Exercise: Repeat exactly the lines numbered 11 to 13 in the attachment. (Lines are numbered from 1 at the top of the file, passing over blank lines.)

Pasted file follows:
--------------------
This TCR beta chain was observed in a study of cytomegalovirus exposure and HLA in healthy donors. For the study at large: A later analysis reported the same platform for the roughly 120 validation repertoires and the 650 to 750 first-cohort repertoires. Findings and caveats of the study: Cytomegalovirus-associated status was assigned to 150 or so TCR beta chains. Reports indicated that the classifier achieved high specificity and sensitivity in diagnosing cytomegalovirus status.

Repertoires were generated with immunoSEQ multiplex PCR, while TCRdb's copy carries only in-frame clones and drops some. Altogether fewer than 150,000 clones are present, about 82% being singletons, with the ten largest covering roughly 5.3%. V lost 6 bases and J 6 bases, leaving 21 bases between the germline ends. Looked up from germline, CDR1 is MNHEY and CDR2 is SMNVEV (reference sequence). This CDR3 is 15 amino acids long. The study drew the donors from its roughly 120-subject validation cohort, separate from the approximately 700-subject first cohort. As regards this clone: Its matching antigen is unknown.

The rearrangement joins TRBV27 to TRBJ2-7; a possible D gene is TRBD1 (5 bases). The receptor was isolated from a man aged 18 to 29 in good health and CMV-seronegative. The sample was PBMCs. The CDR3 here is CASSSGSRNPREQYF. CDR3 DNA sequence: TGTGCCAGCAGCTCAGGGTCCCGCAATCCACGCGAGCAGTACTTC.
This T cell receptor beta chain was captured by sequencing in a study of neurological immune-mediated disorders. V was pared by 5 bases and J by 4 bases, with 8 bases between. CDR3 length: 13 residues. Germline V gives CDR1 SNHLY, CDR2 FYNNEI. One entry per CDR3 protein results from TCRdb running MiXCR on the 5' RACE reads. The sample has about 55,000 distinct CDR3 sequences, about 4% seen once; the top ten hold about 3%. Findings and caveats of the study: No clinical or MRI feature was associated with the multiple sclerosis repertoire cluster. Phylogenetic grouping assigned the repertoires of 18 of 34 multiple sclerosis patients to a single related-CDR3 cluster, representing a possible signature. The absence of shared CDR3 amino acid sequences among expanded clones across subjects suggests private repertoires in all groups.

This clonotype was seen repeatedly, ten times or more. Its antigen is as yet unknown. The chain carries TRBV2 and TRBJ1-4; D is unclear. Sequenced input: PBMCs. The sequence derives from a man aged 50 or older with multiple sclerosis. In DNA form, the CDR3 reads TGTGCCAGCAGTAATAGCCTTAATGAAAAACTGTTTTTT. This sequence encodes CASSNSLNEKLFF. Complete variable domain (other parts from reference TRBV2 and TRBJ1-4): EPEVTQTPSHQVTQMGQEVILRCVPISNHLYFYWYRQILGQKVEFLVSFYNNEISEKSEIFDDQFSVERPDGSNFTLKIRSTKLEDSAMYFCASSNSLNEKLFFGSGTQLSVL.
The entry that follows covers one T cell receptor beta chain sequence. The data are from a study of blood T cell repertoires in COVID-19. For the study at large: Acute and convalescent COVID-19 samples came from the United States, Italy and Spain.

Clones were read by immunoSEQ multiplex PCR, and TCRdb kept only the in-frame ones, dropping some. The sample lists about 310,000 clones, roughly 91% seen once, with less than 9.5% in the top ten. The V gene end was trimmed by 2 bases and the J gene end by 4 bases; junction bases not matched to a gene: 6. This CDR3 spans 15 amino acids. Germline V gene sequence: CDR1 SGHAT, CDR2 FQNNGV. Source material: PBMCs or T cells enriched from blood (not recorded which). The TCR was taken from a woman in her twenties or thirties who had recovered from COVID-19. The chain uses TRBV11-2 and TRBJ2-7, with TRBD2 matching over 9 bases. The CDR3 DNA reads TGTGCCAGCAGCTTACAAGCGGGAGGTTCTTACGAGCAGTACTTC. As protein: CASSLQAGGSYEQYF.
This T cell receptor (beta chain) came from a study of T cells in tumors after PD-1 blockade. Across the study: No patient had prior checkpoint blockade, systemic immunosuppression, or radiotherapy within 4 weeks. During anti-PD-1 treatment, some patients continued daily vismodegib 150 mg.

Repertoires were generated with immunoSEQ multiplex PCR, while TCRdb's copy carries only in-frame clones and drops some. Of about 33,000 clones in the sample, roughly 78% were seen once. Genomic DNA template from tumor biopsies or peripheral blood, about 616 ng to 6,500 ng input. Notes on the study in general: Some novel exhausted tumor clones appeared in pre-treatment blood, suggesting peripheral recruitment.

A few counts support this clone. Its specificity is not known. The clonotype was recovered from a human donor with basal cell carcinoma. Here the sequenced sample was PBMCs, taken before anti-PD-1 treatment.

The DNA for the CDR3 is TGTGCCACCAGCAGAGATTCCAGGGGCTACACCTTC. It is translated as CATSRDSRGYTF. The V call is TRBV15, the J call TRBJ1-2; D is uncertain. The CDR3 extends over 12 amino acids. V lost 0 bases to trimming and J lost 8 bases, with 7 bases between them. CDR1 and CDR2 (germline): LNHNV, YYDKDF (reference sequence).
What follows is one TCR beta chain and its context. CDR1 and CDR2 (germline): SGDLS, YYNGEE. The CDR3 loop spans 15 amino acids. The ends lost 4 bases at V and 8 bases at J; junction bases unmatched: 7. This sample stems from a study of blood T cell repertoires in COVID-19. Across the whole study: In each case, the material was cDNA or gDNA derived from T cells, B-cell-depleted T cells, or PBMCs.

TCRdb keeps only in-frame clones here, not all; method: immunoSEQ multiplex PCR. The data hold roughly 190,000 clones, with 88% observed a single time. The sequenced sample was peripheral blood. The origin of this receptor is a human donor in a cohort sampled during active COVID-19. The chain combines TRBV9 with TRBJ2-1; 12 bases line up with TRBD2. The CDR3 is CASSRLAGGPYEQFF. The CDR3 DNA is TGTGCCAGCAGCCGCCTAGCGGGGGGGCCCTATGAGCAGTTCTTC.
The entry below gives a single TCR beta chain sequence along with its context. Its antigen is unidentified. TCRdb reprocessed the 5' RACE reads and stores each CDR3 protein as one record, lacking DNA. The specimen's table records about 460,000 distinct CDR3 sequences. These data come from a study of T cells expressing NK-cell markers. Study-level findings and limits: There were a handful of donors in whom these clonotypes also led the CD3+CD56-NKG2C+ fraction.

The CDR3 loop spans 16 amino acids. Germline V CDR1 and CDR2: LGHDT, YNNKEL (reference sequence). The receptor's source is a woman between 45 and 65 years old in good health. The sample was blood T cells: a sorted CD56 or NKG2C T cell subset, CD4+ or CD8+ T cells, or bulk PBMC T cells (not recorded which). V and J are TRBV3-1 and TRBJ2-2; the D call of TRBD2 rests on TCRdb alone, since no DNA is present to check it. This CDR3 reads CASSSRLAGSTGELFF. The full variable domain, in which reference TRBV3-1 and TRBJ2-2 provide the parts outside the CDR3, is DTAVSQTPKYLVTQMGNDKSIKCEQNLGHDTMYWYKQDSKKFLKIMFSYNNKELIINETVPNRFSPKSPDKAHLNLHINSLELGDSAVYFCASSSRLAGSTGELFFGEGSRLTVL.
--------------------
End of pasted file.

The DNA for the CDR3 is TGTGCCACCAGCAGAGATTCCAGGGGCTACACCTTC. It is translated as CATSRDSRGYTF. The V call is TRBV15, the J call TRBJ1-2; D is uncertain. The CDR3 extends over 12 amino acids. V lost 0 bases to trimming and J lost 8 bases, with 7 bases between them. CDR1 and CDR2 (germline): LNHNV, YYDKDF (reference sequence).
What follows is one TCR beta chain and its context. CDR1 and CDR2 (germline): SGDLS, YYNGEE. The CDR3 loop spans 15 amino acids. The ends lost 4 bases at V and 8 bases at J; junction bases unmatched: 7. This sample stems from a study of blood T cell repertoires in COVID-19. Across the whole study: In each case, the material was cDNA or gDNA derived from T cells, B-cell-depleted T cells, or PBMCs.

TCRdb keeps only in-frame clones here, not all; method: immunoSEQ multiplex PCR. The data hold roughly 190,000 clones, with 88% observed a single time. The sequenced sample was peripheral blood. The origin of this receptor is a human donor in a cohort sampled during active COVID-19. The chain combines TRBV9 with TRBJ2-1; 12 bases line up with TRBD2. The CDR3 is CASSRLAGGPYEQFF. The CDR3 DNA is TGTGCCAGCAGCCGCCTAGCGGGGGGGCCCTATGAGCAGTTCTTC.